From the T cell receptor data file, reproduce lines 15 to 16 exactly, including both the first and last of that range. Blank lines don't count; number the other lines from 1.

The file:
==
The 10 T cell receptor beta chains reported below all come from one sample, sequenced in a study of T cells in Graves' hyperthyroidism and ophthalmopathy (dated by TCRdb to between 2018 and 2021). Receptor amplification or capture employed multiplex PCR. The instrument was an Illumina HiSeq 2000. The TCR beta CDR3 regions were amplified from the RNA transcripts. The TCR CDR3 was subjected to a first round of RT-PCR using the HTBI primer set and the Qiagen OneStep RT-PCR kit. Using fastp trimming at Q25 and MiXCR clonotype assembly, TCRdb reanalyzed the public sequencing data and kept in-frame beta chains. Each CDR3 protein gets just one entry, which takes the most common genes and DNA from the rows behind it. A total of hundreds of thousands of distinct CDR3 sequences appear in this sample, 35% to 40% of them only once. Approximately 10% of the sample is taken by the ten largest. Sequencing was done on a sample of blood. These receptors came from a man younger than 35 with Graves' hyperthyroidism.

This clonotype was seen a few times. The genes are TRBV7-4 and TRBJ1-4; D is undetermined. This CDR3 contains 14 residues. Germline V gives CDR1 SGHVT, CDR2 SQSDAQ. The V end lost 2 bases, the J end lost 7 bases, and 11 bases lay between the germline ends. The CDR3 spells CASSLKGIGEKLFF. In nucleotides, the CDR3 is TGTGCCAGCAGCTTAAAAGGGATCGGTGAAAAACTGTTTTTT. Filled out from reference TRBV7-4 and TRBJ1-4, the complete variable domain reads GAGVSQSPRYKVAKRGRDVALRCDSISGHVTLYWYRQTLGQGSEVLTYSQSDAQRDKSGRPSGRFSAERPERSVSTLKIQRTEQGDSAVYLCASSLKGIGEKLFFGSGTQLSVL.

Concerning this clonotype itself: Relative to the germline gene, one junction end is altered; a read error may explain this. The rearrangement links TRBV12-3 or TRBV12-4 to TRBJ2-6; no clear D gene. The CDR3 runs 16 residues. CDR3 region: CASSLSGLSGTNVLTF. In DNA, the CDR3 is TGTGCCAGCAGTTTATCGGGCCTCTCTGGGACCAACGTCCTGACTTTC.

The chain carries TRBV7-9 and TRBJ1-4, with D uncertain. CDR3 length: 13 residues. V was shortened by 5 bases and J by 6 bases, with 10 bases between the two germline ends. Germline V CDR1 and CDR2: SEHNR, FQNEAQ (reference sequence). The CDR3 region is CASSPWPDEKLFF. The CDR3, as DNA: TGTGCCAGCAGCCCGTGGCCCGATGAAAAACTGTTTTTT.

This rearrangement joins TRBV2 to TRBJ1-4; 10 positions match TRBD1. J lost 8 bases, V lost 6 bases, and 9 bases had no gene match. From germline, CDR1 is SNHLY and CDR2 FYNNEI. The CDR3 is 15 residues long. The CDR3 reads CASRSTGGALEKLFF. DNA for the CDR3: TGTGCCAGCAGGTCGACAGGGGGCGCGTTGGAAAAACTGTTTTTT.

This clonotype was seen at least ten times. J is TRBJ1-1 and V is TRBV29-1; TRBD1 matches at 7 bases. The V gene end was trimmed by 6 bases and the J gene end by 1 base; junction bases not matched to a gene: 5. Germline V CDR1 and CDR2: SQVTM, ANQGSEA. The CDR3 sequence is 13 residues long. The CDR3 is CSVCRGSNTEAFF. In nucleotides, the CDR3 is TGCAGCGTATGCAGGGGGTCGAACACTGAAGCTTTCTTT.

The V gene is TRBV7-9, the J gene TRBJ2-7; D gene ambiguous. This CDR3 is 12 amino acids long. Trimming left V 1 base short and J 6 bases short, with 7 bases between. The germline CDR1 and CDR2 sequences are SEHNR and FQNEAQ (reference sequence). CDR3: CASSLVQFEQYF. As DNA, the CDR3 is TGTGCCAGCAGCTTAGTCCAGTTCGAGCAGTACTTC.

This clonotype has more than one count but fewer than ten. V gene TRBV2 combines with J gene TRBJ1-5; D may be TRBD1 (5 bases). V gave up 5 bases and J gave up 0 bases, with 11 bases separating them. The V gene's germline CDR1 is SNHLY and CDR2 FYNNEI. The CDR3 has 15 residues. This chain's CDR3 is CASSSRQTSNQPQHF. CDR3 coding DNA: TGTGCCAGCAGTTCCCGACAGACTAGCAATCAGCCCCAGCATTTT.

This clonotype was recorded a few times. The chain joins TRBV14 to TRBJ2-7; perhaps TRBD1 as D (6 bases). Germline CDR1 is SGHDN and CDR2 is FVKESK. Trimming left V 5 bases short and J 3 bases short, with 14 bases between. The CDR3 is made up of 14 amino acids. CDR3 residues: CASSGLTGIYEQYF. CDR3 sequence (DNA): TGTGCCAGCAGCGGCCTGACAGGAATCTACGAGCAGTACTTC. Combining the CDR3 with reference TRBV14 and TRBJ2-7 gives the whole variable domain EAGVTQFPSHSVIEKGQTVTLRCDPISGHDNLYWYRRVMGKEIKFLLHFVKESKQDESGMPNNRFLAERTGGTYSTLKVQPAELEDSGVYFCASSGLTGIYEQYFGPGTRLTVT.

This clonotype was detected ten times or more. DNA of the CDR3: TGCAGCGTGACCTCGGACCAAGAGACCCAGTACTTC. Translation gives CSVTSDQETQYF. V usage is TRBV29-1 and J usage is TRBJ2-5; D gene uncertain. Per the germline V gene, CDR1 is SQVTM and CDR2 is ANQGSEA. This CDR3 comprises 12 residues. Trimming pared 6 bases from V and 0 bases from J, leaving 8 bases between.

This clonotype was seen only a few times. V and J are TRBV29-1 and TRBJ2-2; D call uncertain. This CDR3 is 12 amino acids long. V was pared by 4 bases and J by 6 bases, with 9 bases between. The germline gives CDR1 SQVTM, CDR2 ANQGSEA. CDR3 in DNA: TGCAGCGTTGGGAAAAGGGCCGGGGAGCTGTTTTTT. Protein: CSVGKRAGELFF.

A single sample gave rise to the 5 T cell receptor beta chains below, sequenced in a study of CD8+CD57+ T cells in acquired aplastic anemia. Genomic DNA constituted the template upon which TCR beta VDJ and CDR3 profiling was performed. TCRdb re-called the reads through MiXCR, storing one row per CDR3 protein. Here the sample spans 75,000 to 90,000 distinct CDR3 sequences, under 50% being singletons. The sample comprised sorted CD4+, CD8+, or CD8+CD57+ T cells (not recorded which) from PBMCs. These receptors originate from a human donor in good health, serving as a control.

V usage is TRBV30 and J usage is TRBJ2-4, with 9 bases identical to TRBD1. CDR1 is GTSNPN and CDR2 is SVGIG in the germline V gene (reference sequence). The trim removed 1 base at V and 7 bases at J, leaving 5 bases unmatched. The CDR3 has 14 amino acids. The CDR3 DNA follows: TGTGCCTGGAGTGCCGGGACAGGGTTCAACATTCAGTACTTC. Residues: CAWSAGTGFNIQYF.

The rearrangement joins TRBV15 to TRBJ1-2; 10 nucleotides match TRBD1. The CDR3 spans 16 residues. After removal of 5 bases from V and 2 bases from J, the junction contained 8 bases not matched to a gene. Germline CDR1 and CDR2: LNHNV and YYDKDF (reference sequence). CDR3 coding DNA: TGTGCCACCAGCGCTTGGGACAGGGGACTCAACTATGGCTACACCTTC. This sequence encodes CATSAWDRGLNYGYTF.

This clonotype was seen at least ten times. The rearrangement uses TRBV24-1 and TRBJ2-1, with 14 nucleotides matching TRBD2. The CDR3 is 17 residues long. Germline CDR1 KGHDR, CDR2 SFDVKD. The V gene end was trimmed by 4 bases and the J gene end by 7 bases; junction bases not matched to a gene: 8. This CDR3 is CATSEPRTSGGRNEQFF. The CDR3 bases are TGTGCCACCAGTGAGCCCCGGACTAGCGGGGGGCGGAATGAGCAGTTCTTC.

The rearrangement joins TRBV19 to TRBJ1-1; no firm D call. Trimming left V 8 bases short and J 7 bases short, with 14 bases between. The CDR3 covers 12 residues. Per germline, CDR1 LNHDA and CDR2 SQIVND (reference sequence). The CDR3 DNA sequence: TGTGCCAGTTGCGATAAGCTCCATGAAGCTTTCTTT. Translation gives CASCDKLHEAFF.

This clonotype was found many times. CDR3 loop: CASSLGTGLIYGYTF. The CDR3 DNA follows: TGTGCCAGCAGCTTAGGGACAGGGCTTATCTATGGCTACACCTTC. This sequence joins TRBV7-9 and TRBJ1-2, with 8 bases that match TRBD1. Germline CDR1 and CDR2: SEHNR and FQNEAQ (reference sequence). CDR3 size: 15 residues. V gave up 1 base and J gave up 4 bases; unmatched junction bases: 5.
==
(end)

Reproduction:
This clonotype was seen at least ten times. The rearrangement uses TRBV24-1 and TRBJ2-1, with 14 nucleotides matching TRBD2. The CDR3 is 17 residues long. Germline CDR1 KGHDR, CDR2 SFDVKD. The V gene end was trimmed by 4 bases and the J gene end by 7 bases; junction bases not matched to a gene: 8. This CDR3 is CATSEPRTSGGRNEQFF. The CDR3 bases are TGTGCCACCAGTGAGCCCCGGACTAGCGGGGGGCGGAATGAGCAGTTCTTC.

The rearrangement joins TRBV19 to TRBJ1-1; no firm D call. Trimming left V 8 bases short and J 7 bases short, with 14 bases between. The CDR3 covers 12 residues. Per germline, CDR1 LNHDA and CDR2 SQIVND (reference sequence). The CDR3 DNA sequence: TGTGCCAGTTGCGATAAGCTCCATGAAGCTTTCTTT. Translation gives CASCDKLHEAFF.